Patience is a Virtue

If you are struggling with maintaining your own patience, go ahead and call your own time out.  Don’t be afraid or let your ego object to asking your spouse or partner to step in and take over a situation if you are becoming too frustrated, or feel you are losing control of your own emotions.  Tell the child that you will talk about it at a later time, allowing both you and the child to cool off.  Step outside or into another room, and give yourself time to count to ten.  Any of these are positive ways to de-escalate a situation.

Don’t Take it Personally

As foster parents, we need to keep in mind that it isn’t really about us.  The child has been abused, neglected, abandoned. There is a reason why the child living in your home has been placed in foster care. He is hurting. It’s not about us.  It’s about the child and his pain.  Even when he is yelling at you, “I hate you!” and slamming the door. His anger and emotion may be directed at you, but it’s not true about you.  Instead, his anger and pain come from someplace else.

When your buttons are being pushed, it is important to remember that you are the mature one, you are the adult, you are the parental figure.  Resist yelling back, don’t give in to the temptation to respond in anger, no name-calling from you.  Try to not respond emotionally. Instead, focus on the child’s behavior and not his emotion. Respond to why he is feeling this way, not to the words he may be yelling at you.

Your Own Support Group

I have said it over and over again; no one truly understands a foster parent like another foster parent. That’s why it is important to surround yourself with a support group of fellow foster parents, especially when you are feeling burned out. There are a number of foster parent support groups and associations across the nation. A few of these organizations may be national ones, while many others are, comprised of foster parents, like you. Either way, you will benefit by being in a support organization, as they will provide you with not only support, but information, fellowship, and important insight that will help you be a better foster parent.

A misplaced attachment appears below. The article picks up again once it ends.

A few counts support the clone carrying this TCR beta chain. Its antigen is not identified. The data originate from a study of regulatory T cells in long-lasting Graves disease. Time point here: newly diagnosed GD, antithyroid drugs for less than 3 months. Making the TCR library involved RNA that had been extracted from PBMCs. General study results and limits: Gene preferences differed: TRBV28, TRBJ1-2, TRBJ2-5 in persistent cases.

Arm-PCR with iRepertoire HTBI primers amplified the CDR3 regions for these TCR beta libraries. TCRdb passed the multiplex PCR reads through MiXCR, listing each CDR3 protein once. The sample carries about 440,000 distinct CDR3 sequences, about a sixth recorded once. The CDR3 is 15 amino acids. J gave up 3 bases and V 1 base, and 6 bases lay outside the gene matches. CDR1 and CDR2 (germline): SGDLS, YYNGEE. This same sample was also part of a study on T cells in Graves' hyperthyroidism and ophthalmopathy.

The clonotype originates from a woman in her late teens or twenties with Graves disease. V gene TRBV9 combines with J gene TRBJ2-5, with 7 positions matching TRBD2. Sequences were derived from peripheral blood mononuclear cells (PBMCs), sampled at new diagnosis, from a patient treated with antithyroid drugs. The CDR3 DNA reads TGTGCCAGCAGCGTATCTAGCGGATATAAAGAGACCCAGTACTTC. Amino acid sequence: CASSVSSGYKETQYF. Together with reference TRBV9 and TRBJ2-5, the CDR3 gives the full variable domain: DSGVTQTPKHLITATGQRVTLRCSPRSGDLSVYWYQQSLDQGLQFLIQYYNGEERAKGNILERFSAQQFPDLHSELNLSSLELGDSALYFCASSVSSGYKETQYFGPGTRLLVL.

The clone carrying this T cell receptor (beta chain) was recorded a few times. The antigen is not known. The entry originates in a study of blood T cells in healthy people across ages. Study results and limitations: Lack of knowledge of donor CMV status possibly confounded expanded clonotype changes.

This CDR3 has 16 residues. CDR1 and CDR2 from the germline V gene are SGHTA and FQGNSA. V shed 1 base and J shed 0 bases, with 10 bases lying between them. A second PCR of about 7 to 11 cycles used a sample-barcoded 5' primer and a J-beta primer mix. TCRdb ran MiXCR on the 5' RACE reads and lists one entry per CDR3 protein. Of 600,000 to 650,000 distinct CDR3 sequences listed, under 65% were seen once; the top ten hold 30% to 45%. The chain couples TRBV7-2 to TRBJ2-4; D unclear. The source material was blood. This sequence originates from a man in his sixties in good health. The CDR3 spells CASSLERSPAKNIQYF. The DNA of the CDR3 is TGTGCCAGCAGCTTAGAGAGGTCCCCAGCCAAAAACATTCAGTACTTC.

Celia Center’s Support Group HERE

Sometimes, taking time for yourself also means saying “no” to the next phone call; the next placement. It is okay to say “No,” once in a while as a foster parent. It is okay for you to take time for yourself, your spouse, and your family. It is okay to re-charge those batteries. It’s okay to take some time off to grieve the loss of a child from foster care in your home, and in your life.  It’s okay to take some personal time, each day, for meditation, prayer, or spiritual time for yourself.

 

Dr. John DeGarmo is an international expert in parenting and foster care and is a TEDx Talk presenter. Dr. John is the founder and director of The Foster Care Institute. He has been a foster parent for 17 years, and he and his wife have had over 60 children come through their home. He is an international consultant to schools, legal firms, and foster care agencies, as well as an empowerment and transformational speaker and trainer for schools, child welfare, businesses, and non-profit organizations. He is the author of several books, including The Foster Care Survival Guide and writes for several publications. Dr. John has appeared on CNN HLN, Good Morning, America, and NBC, FOX, CBS, and PBS stations across the nation. He and his wife have received many awards, including the Good Morning America Ultimate Hero Award. He can be contacted at drjohndegarmo@gmail, through his Facebook page, Dr. John DeGarmo, or at The Foster Care Institute.